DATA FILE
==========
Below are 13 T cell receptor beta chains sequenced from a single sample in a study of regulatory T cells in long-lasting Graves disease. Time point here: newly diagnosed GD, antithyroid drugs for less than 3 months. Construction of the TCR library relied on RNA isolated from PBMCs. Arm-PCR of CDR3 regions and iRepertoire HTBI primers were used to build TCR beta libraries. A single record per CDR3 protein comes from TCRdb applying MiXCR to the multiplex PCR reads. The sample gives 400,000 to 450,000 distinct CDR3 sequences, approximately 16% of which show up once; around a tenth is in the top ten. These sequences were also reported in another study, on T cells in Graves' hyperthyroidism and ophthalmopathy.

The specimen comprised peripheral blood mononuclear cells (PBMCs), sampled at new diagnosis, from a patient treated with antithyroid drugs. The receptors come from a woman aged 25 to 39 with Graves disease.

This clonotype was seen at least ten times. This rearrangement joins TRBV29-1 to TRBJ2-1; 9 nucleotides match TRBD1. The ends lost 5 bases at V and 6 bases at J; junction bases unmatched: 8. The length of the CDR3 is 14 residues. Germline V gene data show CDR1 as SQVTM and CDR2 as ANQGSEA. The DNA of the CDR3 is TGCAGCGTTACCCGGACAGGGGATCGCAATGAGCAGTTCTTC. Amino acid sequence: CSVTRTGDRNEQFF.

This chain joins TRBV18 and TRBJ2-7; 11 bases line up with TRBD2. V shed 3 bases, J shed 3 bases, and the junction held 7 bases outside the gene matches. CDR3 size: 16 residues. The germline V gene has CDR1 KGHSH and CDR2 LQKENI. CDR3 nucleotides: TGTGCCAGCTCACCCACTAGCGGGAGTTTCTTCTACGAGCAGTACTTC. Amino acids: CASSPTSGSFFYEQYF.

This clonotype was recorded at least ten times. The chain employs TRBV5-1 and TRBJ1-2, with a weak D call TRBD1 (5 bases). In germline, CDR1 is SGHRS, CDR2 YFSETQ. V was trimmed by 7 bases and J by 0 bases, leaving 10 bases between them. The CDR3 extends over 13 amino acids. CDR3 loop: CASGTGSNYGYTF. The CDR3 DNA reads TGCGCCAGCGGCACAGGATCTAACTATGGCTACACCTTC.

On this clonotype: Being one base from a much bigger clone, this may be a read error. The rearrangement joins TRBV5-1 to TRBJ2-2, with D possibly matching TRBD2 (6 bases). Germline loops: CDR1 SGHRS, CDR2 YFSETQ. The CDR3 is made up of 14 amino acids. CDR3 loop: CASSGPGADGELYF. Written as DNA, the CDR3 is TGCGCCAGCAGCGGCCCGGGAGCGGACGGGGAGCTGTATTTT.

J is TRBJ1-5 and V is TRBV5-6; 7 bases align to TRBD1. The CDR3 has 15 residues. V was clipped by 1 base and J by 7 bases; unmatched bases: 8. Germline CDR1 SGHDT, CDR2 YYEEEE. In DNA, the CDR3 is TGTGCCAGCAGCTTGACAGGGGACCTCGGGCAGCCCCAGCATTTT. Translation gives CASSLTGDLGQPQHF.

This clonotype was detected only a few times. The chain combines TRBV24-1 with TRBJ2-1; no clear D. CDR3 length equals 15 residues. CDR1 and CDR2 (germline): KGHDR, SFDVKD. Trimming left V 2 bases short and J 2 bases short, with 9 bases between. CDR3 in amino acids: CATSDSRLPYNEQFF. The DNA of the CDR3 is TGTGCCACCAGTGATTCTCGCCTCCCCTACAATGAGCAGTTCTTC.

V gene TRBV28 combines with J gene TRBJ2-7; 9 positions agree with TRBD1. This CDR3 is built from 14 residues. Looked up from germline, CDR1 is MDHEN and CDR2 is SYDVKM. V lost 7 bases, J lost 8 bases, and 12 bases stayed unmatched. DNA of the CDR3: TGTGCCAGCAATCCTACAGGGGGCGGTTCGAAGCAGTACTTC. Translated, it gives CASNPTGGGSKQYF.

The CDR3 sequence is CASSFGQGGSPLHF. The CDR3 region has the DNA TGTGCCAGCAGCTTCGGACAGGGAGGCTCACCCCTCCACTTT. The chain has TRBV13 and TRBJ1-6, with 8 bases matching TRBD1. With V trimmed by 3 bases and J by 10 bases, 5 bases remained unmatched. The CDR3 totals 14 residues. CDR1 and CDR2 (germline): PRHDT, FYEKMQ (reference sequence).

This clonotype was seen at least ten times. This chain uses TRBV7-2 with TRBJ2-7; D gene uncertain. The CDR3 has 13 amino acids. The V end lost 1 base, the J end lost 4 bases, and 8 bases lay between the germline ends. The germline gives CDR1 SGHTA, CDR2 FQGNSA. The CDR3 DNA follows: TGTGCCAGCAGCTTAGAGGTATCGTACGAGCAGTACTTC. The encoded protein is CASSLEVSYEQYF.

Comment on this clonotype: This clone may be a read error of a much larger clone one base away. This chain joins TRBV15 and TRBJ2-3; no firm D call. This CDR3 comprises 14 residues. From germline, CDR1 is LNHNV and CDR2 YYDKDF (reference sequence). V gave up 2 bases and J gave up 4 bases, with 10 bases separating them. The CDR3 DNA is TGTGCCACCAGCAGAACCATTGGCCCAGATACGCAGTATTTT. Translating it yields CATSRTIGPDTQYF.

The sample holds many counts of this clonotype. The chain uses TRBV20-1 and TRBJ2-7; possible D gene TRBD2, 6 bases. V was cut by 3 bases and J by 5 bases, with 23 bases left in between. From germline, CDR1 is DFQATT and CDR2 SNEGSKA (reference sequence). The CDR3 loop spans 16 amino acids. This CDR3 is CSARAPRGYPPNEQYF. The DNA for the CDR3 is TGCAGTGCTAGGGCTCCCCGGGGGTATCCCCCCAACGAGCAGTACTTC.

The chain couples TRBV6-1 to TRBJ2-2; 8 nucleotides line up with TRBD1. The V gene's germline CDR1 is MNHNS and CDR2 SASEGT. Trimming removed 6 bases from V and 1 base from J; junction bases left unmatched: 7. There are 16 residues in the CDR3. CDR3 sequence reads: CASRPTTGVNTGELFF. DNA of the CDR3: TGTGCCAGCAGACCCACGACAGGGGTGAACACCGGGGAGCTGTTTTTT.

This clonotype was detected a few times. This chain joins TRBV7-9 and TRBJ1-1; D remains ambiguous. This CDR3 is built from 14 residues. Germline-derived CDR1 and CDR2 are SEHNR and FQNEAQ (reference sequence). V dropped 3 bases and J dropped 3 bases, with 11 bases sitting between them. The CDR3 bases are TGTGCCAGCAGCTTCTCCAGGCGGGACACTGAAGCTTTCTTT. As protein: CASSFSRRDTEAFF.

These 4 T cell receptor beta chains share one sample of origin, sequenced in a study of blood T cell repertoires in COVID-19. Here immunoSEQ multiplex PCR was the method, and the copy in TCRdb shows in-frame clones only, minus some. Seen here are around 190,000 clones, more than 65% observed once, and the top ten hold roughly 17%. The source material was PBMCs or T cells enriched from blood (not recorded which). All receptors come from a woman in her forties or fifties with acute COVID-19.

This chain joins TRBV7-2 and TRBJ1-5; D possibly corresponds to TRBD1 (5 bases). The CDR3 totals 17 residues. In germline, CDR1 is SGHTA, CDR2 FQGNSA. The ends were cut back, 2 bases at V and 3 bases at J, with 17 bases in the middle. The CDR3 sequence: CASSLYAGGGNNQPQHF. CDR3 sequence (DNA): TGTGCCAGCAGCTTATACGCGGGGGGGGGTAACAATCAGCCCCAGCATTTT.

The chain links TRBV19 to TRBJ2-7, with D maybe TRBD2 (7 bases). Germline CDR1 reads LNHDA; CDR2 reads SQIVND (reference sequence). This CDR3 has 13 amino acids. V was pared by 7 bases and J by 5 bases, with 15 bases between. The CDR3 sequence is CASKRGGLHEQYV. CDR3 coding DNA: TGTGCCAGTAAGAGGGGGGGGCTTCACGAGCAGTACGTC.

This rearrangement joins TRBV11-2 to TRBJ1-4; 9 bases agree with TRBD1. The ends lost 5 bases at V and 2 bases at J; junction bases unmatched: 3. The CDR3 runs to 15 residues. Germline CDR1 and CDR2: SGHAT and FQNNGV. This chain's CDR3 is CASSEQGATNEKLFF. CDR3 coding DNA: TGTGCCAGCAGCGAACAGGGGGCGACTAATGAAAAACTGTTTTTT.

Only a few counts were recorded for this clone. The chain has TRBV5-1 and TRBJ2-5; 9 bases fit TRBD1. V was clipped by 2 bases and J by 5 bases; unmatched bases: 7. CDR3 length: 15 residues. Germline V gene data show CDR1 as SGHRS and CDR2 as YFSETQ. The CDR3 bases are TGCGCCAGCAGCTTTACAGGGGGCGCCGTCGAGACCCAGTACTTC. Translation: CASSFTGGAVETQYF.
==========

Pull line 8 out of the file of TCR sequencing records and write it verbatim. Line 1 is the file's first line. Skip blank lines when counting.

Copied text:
This clonotype was detected only a few times. The chain combines TRBV24-1 with TRBJ2-1; no clear D. CDR3 length equals 15 residues. CDR1 and CDR2 (germline): KGHDR, SFDVKD. Trimming left V 2 bases short and J 2 bases short, with 9 bases between. CDR3 in amino acids: CATSDSRLPYNEQFF. The DNA of the CDR3 is TGTGCCACCAGTGATTCTCGCCTCCCCTACAATGAGCAGTTCTTC.